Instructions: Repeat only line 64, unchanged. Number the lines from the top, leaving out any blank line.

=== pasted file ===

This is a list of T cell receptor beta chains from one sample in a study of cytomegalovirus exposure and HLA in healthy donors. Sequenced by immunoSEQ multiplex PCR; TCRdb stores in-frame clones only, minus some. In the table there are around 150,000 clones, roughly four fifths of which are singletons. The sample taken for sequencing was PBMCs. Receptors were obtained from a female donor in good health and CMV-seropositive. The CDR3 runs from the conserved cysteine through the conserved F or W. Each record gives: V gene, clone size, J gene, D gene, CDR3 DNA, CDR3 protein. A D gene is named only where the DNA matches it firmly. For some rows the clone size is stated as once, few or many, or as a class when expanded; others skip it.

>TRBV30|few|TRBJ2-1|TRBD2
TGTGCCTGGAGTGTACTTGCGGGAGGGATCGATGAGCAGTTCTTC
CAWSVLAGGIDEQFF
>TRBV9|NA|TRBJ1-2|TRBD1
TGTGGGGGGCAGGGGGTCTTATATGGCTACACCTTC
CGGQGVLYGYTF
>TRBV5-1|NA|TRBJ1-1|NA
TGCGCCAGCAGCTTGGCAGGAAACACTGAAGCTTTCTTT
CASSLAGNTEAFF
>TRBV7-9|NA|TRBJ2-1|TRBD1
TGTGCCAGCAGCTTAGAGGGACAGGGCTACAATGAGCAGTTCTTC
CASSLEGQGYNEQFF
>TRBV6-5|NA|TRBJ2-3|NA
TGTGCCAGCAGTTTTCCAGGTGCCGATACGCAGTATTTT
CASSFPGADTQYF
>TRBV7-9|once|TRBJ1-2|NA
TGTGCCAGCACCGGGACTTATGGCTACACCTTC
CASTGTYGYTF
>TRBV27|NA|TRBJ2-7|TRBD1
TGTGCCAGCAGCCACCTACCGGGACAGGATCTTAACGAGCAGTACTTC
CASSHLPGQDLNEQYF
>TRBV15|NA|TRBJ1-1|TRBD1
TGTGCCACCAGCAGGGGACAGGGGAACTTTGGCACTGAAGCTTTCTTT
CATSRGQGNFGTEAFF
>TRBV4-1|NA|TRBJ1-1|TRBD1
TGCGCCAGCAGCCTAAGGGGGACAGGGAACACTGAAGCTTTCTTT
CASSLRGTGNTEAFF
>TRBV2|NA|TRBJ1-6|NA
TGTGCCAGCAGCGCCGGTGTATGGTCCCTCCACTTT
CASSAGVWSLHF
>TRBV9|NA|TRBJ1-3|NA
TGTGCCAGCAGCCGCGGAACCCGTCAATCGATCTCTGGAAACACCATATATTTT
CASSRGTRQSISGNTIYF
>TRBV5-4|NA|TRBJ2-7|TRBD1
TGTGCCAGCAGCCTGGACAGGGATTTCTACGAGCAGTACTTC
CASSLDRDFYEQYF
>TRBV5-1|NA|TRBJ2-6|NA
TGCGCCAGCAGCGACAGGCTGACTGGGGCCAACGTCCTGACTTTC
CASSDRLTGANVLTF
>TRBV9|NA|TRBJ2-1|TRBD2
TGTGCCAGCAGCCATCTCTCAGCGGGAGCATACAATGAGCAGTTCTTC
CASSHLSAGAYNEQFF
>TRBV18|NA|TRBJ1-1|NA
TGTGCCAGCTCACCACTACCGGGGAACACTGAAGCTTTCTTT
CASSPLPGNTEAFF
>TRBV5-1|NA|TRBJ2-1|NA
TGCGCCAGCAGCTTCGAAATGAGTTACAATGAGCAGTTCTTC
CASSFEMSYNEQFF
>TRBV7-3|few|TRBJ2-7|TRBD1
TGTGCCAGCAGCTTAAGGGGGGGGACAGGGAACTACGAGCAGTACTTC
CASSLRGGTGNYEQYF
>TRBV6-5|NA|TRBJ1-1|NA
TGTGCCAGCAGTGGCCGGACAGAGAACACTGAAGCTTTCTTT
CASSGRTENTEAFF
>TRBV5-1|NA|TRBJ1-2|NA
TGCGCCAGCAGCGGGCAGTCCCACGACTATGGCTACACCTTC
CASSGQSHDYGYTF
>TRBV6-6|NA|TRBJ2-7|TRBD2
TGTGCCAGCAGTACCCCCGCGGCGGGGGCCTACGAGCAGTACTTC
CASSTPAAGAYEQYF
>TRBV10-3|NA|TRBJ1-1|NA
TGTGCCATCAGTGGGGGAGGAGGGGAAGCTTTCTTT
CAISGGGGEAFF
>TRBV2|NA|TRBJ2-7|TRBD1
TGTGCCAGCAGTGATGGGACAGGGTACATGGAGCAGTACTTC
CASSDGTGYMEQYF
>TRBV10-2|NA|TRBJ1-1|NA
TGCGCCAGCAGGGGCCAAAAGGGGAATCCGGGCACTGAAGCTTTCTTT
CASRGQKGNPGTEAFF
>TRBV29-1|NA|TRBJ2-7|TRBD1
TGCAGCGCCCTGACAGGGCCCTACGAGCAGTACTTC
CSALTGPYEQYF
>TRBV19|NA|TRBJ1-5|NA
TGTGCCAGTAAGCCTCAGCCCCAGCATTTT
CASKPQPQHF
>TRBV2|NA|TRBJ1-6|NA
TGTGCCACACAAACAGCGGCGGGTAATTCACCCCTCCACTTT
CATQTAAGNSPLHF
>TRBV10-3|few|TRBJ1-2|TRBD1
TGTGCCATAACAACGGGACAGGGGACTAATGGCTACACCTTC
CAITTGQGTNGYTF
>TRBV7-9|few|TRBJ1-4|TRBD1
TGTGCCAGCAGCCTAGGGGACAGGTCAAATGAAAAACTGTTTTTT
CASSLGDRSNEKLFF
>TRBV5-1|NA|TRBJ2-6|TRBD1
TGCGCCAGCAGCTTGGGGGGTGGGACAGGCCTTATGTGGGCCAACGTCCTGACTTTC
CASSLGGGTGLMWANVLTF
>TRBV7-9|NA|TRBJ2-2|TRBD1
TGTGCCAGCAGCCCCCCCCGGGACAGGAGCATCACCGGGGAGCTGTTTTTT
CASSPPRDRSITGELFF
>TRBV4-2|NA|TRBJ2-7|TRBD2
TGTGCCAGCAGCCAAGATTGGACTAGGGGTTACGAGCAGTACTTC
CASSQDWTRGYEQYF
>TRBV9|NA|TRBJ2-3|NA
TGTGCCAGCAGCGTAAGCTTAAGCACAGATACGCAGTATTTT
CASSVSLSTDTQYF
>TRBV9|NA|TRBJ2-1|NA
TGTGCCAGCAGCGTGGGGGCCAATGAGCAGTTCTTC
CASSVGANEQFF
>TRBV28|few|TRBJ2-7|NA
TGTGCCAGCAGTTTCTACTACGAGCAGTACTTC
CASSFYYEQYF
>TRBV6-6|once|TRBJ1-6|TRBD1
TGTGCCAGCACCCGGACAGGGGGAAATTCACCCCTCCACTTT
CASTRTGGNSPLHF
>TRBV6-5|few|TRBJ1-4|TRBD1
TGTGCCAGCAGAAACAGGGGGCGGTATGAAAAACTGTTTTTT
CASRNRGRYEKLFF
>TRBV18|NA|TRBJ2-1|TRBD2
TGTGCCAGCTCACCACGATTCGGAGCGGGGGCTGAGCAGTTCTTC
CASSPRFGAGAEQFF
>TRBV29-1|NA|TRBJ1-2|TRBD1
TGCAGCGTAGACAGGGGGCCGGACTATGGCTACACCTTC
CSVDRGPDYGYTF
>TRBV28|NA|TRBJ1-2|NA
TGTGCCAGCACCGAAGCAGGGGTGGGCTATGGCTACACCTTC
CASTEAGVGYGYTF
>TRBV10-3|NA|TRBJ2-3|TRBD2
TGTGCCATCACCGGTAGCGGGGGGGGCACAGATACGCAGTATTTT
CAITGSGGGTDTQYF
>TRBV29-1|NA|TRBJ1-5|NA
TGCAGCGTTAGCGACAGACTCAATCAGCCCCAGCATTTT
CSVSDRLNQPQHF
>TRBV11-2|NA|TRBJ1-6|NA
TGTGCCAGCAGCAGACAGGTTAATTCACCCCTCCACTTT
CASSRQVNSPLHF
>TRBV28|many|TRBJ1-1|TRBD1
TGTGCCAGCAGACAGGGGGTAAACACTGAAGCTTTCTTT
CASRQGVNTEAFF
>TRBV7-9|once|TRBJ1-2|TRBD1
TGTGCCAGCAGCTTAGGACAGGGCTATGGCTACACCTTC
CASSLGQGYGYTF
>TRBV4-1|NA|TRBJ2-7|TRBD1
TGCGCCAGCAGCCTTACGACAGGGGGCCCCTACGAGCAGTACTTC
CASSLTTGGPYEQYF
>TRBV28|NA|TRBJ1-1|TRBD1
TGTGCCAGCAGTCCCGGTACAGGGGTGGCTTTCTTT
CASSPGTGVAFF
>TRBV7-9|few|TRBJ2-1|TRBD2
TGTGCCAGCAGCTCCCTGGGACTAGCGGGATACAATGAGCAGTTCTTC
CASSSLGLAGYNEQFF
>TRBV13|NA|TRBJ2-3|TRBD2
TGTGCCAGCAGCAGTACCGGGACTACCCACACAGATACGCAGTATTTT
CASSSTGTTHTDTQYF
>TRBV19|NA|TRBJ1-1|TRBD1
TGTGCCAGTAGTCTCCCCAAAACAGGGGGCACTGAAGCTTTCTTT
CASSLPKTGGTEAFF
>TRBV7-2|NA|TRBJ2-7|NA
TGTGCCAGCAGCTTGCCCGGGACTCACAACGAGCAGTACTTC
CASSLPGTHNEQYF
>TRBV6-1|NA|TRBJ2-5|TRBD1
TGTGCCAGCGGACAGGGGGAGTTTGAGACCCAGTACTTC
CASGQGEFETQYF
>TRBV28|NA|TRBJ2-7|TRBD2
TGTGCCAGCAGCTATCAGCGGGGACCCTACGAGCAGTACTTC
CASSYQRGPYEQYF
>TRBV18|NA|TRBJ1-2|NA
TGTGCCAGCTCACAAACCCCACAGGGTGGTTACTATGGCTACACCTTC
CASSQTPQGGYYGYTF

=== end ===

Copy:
CAISGGGGEAFF